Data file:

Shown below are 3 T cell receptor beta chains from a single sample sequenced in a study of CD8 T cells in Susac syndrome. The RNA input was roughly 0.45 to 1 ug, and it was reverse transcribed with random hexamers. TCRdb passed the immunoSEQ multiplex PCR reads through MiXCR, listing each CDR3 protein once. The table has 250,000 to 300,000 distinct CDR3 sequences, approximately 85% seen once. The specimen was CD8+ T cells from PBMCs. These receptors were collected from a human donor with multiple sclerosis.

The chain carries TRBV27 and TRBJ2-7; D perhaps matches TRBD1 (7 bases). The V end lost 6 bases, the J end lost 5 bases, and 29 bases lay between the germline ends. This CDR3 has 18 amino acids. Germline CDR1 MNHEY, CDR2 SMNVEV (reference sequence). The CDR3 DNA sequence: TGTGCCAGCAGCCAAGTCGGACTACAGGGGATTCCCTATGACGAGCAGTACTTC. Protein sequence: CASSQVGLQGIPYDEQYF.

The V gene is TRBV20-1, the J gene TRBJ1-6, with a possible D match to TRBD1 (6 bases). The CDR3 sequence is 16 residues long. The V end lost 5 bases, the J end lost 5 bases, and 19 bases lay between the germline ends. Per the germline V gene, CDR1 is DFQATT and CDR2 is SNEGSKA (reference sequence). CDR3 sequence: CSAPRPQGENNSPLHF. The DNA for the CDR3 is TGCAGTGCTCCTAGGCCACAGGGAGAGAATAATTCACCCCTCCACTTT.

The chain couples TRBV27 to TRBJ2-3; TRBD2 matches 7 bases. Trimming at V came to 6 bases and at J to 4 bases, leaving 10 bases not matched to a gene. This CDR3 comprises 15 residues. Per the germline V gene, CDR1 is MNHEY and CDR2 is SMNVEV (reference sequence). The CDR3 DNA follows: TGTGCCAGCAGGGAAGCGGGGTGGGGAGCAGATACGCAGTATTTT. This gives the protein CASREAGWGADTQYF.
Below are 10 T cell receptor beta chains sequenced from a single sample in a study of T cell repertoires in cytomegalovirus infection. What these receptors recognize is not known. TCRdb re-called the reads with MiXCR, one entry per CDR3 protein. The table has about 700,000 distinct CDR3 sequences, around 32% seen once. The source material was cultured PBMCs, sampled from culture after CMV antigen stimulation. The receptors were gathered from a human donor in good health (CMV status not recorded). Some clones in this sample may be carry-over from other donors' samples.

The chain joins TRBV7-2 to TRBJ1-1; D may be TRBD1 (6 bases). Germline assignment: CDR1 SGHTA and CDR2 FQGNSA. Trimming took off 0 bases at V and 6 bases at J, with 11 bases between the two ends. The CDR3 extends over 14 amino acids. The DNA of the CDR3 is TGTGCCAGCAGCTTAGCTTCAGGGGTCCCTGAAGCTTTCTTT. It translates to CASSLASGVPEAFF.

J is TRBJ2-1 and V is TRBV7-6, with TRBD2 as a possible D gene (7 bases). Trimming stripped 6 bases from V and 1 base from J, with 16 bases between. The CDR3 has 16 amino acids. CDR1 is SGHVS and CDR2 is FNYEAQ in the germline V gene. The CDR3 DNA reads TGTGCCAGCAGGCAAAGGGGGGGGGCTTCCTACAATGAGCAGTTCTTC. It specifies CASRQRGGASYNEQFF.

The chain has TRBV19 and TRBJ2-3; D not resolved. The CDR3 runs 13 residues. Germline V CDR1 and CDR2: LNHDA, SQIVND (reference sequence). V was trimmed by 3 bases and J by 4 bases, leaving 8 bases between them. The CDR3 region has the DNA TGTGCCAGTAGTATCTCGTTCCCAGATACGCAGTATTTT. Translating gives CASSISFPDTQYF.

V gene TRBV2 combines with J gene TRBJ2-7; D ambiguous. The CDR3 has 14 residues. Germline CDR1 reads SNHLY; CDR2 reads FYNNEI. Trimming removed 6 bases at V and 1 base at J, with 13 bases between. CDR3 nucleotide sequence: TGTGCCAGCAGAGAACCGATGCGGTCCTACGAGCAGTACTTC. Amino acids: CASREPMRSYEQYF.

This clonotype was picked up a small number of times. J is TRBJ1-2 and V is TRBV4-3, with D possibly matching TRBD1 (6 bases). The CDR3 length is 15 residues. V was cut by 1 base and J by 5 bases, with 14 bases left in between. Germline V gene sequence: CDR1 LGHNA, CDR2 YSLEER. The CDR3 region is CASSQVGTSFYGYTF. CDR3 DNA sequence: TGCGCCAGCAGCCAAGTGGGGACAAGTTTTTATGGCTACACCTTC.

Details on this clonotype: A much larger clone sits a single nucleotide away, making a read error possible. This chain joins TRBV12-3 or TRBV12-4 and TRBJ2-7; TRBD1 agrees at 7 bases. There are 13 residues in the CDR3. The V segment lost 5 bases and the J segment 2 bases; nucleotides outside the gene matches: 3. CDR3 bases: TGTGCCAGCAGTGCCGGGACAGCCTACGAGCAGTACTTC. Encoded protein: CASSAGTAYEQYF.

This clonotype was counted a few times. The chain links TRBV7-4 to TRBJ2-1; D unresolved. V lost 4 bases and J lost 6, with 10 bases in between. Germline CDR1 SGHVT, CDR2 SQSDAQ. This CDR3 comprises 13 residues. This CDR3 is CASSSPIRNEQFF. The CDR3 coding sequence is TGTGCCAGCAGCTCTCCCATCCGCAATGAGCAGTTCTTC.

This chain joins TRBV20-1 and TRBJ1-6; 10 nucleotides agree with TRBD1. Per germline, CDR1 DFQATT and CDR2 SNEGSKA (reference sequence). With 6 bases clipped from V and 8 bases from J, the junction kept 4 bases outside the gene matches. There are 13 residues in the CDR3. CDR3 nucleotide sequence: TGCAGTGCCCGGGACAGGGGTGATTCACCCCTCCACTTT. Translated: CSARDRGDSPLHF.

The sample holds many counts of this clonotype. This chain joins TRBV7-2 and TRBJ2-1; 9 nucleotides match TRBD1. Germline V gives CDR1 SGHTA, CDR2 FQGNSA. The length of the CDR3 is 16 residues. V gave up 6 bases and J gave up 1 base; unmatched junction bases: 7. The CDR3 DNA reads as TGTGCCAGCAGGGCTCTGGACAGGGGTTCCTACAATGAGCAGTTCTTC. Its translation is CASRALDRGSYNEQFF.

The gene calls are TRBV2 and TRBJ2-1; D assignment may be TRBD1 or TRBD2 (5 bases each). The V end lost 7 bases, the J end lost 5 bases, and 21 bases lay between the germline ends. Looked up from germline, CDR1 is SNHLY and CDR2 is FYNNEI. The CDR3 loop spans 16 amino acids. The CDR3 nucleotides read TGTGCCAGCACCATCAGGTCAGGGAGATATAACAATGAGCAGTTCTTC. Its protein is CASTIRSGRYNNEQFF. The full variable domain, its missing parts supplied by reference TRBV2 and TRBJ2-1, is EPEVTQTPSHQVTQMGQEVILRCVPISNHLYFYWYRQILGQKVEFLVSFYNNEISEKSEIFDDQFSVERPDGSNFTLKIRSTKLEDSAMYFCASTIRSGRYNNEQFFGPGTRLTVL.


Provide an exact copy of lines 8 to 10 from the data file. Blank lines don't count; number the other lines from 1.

The chain has TRBV19 and TRBJ2-3; D not resolved. The CDR3 runs 13 residues. Germline V CDR1 and CDR2: LNHDA, SQIVND (reference sequence). V was trimmed by 3 bases and J by 4 bases, leaving 8 bases between them. The CDR3 region has the DNA TGTGCCAGTAGTATCTCGTTCCCAGATACGCAGTATTTT. Translating gives CASSISFPDTQYF.

V gene TRBV2 combines with J gene TRBJ2-7; D ambiguous. The CDR3 has 14 residues. Germline CDR1 reads SNHLY; CDR2 reads FYNNEI. Trimming removed 6 bases at V and 1 base at J, with 13 bases between. CDR3 nucleotide sequence: TGTGCCAGCAGAGAACCGATGCGGTCCTACGAGCAGTACTTC. Amino acids: CASREPMRSYEQYF.

This clonotype was picked up a small number of times. J is TRBJ1-2 and V is TRBV4-3, with D possibly matching TRBD1 (6 bases). The CDR3 length is 15 residues. V was cut by 1 base and J by 5 bases, with 14 bases left in between. Germline V gene sequence: CDR1 LGHNA, CDR2 YSLEER. The CDR3 region is CASSQVGTSFYGYTF. CDR3 DNA sequence: TGCGCCAGCAGCCAAGTGGGGACAAGTTTTTATGGCTACACCTTC.